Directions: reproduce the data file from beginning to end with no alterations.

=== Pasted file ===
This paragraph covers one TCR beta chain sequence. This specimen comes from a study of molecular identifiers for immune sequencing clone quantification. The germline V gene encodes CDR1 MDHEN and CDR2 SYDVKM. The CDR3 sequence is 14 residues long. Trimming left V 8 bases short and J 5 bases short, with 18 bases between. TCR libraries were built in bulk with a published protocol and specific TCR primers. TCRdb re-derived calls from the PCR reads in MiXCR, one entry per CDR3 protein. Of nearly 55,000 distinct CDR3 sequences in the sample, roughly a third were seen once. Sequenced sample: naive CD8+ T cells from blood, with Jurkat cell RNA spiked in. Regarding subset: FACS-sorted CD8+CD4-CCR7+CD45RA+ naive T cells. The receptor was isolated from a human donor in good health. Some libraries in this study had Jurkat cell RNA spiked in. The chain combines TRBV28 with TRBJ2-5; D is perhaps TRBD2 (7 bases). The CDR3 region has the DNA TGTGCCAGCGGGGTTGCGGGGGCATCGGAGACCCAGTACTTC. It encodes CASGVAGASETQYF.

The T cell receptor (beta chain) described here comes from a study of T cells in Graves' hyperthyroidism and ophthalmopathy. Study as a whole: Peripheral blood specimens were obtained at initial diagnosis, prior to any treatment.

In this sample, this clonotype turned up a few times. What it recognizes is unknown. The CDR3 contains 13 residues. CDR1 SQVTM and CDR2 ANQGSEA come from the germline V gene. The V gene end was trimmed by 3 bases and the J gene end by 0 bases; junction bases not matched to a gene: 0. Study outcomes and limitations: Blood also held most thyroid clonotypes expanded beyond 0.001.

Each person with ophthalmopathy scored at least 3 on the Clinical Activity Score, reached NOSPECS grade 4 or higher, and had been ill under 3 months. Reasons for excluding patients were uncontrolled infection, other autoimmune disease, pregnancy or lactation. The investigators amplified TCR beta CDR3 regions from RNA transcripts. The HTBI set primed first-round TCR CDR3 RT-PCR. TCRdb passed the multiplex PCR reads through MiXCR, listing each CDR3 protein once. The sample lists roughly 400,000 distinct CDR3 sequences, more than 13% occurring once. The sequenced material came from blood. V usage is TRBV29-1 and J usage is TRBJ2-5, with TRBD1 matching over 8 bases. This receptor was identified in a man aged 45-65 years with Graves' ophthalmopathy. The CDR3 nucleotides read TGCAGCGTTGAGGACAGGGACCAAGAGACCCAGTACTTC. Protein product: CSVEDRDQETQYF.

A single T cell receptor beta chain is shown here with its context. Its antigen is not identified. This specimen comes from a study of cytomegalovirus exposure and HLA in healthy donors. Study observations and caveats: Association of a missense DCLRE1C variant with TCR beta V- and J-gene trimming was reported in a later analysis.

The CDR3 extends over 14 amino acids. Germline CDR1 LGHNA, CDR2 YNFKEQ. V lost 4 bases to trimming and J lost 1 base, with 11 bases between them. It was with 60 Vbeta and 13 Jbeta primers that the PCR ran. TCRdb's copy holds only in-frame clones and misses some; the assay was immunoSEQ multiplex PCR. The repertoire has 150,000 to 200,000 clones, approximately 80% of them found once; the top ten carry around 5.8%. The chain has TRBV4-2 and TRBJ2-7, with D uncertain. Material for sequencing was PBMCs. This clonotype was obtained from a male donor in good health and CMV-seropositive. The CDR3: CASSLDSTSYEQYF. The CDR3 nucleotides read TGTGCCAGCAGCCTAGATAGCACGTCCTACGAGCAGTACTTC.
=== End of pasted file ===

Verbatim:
This paragraph covers one TCR beta chain sequence. This specimen comes from a study of molecular identifiers for immune sequencing clone quantification. The germline V gene encodes CDR1 MDHEN and CDR2 SYDVKM. The CDR3 sequence is 14 residues long. Trimming left V 8 bases short and J 5 bases short, with 18 bases between. TCR libraries were built in bulk with a published protocol and specific TCR primers. TCRdb re-derived calls from the PCR reads in MiXCR, one entry per CDR3 protein. Of nearly 55,000 distinct CDR3 sequences in the sample, roughly a third were seen once. Sequenced sample: naive CD8+ T cells from blood, with Jurkat cell RNA spiked in. Regarding subset: FACS-sorted CD8+CD4-CCR7+CD45RA+ naive T cells. The receptor was isolated from a human donor in good health. Some libraries in this study had Jurkat cell RNA spiked in. The chain combines TRBV28 with TRBJ2-5; D is perhaps TRBD2 (7 bases). The CDR3 region has the DNA TGTGCCAGCGGGGTTGCGGGGGCATCGGAGACCCAGTACTTC. It encodes CASGVAGASETQYF.

The T cell receptor (beta chain) described here comes from a study of T cells in Graves' hyperthyroidism and ophthalmopathy. Study as a whole: Peripheral blood specimens were obtained at initial diagnosis, prior to any treatment.

In this sample, this clonotype turned up a few times. What it recognizes is unknown. The CDR3 contains 13 residues. CDR1 SQVTM and CDR2 ANQGSEA come from the germline V gene. The V gene end was trimmed by 3 bases and the J gene end by 0 bases; junction bases not matched to a gene: 0. Study outcomes and limitations: Blood also held most thyroid clonotypes expanded beyond 0.001.

Each person with ophthalmopathy scored at least 3 on the Clinical Activity Score, reached NOSPECS grade 4 or higher, and had been ill under 3 months. Reasons for excluding patients were uncontrolled infection, other autoimmune disease, pregnancy or lactation. The investigators amplified TCR beta CDR3 regions from RNA transcripts. The HTBI set primed first-round TCR CDR3 RT-PCR. TCRdb passed the multiplex PCR reads through MiXCR, listing each CDR3 protein once. The sample lists roughly 400,000 distinct CDR3 sequences, more than 13% occurring once. The sequenced material came from blood. V usage is TRBV29-1 and J usage is TRBJ2-5, with TRBD1 matching over 8 bases. This receptor was identified in a man aged 45-65 years with Graves' ophthalmopathy. The CDR3 nucleotides read TGCAGCGTTGAGGACAGGGACCAAGAGACCCAGTACTTC. Protein product: CSVEDRDQETQYF.

A single T cell receptor beta chain is shown here with its context. Its antigen is not identified. This specimen comes from a study of cytomegalovirus exposure and HLA in healthy donors. Study observations and caveats: Association of a missense DCLRE1C variant with TCR beta V- and J-gene trimming was reported in a later analysis.

The CDR3 extends over 14 amino acids. Germline CDR1 LGHNA, CDR2 YNFKEQ. V lost 4 bases to trimming and J lost 1 base, with 11 bases between them. It was with 60 Vbeta and 13 Jbeta primers that the PCR ran. TCRdb's copy holds only in-frame clones and misses some; the assay was immunoSEQ multiplex PCR. The repertoire has 150,000 to 200,000 clones, approximately 80% of them found once; the top ten carry around 5.8%. The chain has TRBV4-2 and TRBJ2-7, with D uncertain. Material for sequencing was PBMCs. This clonotype was obtained from a male donor in good health and CMV-seropositive. The CDR3: CASSLDSTSYEQYF. The CDR3 nucleotides read TGTGCCAGCAGCCTAGATAGCACGTCCTACGAGCAGTACTTC.